Now that made my day.

Calvin says, “I’m hurt. How could you? That mutt has no nose like mine, doesn’t bay, and lacks the character that I have. What are you saying by this?” beagle

 

 

Doctora Doolittle

Yesterday was my day for lost animals.

It’s funny how things like this happen in bunches.

I came into the office to discover a yellow cockatiel in the kitchen peering out of its cage. As the story goes, he flew onto the front steps over the weekend and one of our co-workers, who lives up the street, discovered him, rushed to the store for a cage and food, and is now caring for it until she can find its owner. He’s well socialized and beautiful. Somebody loved him. Did he fly in from the surrounding neighborhood or from Mexico? He’s not talking and so we’ll never know.

When I got home that evening Alf announced he’d found a lost kitten. He was sitting on top of our backyard fence making loud cries for its mother. If you want to see me spring into action this is it. We scooped him up and walked over to our neighbors who have several cats. The kitten was not theirs, and no, they didn’t want it. We brought it home, fed it some tuna, and tried to calm the little thing down. He was shaking from fright from nose to tail. The rest of the evening I was on the phone talking with friends and marketing the heck out of the little thing. Nothing worked. Every one stood their ground while I tugged at their heart strings. IMG_3147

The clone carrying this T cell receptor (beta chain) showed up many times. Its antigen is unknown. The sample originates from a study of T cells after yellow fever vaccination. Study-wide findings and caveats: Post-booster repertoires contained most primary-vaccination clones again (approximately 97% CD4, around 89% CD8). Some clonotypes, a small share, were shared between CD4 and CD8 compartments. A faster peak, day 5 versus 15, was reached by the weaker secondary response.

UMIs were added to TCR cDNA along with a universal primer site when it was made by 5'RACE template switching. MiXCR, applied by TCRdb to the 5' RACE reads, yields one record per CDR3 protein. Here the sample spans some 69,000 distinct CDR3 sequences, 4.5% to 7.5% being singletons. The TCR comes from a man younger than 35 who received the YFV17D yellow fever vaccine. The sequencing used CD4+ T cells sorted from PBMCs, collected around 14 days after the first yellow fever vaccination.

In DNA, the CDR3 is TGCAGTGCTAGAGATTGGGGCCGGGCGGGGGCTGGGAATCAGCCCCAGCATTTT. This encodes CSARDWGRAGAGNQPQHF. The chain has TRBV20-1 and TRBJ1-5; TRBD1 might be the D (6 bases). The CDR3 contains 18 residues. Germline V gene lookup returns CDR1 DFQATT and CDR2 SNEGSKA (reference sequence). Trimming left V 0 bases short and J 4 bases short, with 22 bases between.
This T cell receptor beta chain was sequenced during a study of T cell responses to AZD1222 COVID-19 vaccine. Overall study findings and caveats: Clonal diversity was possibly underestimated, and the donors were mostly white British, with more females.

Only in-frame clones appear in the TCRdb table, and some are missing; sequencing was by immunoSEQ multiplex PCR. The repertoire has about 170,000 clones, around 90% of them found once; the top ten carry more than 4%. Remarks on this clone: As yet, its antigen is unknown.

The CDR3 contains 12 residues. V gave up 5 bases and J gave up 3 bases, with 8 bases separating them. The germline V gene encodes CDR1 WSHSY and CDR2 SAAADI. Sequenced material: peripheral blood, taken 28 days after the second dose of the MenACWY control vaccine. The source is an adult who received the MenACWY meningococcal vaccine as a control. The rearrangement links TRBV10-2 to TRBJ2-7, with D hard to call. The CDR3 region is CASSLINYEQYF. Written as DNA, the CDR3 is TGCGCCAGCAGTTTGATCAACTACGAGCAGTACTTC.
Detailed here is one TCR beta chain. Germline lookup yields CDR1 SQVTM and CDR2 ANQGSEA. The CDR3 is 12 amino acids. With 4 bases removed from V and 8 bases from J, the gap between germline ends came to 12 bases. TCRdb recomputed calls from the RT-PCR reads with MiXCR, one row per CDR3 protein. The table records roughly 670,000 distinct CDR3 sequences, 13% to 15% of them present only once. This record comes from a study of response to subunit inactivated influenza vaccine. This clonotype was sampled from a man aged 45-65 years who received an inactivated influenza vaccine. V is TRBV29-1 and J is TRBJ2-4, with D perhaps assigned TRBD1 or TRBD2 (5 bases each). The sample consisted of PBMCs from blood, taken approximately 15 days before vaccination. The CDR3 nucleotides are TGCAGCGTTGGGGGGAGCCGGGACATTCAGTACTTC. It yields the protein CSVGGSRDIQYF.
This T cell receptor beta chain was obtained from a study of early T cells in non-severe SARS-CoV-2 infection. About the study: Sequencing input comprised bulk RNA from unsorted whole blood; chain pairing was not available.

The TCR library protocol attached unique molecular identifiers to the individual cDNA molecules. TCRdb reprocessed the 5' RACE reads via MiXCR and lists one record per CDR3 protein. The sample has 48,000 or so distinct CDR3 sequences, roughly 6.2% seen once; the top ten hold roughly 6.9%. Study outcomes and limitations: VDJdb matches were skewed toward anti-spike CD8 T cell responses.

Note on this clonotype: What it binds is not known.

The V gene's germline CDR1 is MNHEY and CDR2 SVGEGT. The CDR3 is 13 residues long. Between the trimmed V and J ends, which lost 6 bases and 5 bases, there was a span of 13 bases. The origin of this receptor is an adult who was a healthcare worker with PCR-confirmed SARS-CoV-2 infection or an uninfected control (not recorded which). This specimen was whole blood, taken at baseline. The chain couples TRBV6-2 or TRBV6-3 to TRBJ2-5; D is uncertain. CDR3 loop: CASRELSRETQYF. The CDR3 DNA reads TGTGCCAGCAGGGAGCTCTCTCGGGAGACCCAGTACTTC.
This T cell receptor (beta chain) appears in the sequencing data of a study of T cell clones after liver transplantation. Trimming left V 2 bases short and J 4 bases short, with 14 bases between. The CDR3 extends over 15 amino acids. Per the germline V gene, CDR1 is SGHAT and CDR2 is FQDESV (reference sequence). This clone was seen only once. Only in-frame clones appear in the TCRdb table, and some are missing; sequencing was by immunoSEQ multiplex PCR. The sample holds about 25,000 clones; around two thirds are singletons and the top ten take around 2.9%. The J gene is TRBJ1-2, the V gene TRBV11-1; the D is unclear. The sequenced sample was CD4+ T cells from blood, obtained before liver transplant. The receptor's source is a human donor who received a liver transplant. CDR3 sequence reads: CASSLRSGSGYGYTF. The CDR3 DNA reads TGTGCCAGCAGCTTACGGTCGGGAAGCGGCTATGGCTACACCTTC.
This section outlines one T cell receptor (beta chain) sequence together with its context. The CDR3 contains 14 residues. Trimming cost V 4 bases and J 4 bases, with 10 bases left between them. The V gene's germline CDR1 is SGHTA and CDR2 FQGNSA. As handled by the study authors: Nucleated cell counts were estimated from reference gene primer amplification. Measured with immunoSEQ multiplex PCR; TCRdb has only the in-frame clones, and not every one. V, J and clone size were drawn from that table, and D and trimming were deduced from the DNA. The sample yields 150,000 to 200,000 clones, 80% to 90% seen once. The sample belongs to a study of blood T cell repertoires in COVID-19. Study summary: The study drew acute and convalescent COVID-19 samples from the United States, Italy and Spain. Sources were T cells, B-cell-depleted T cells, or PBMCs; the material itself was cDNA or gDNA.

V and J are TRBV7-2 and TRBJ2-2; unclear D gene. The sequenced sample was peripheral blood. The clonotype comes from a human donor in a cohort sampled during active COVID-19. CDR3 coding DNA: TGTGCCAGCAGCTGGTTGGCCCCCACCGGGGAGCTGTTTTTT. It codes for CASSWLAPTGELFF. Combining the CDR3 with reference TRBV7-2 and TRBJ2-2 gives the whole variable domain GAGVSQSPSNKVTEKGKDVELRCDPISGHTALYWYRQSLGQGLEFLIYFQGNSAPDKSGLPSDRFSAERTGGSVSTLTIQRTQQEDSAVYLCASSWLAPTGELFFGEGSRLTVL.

We kept him overnight and this morning Alf returned him to the fence. We’re hoping the mamma cat will come around looking for him and they’ll be reunited and I can go back to a good night’s sleep again.

That’s in a perfect world.

Calvin says, “Hey, you didn’t consult me about this. It stinks. He’ll consume your attention and affections. And don’t count on me to cat-sit. I’ll be sulking.”  beagle

All About Dogs

Today is National Dog Day.

It made me remember the dogs in my life.

I was raised with my grandmother’s four Pekineses, and that made me one of the pack.

When we moved away, my mother bought a French poodle we named Jolie, whom we adored. He was a mass of brown curls with brown eyes and a pink tongue.

As I got older and we had grass we had a Collie and then a Doberman.

When I got married we had a succession of cats. Pretzels, the stray. Eternity, the Siamese mix, and Zoe, the Russian Blue. Pretzels died of cancer. Zoe walked out one day and moved into another couple’s home. Eternity stuck with us through a cross-country move, the birth of two children, and neighborhood feline bullies. calvin3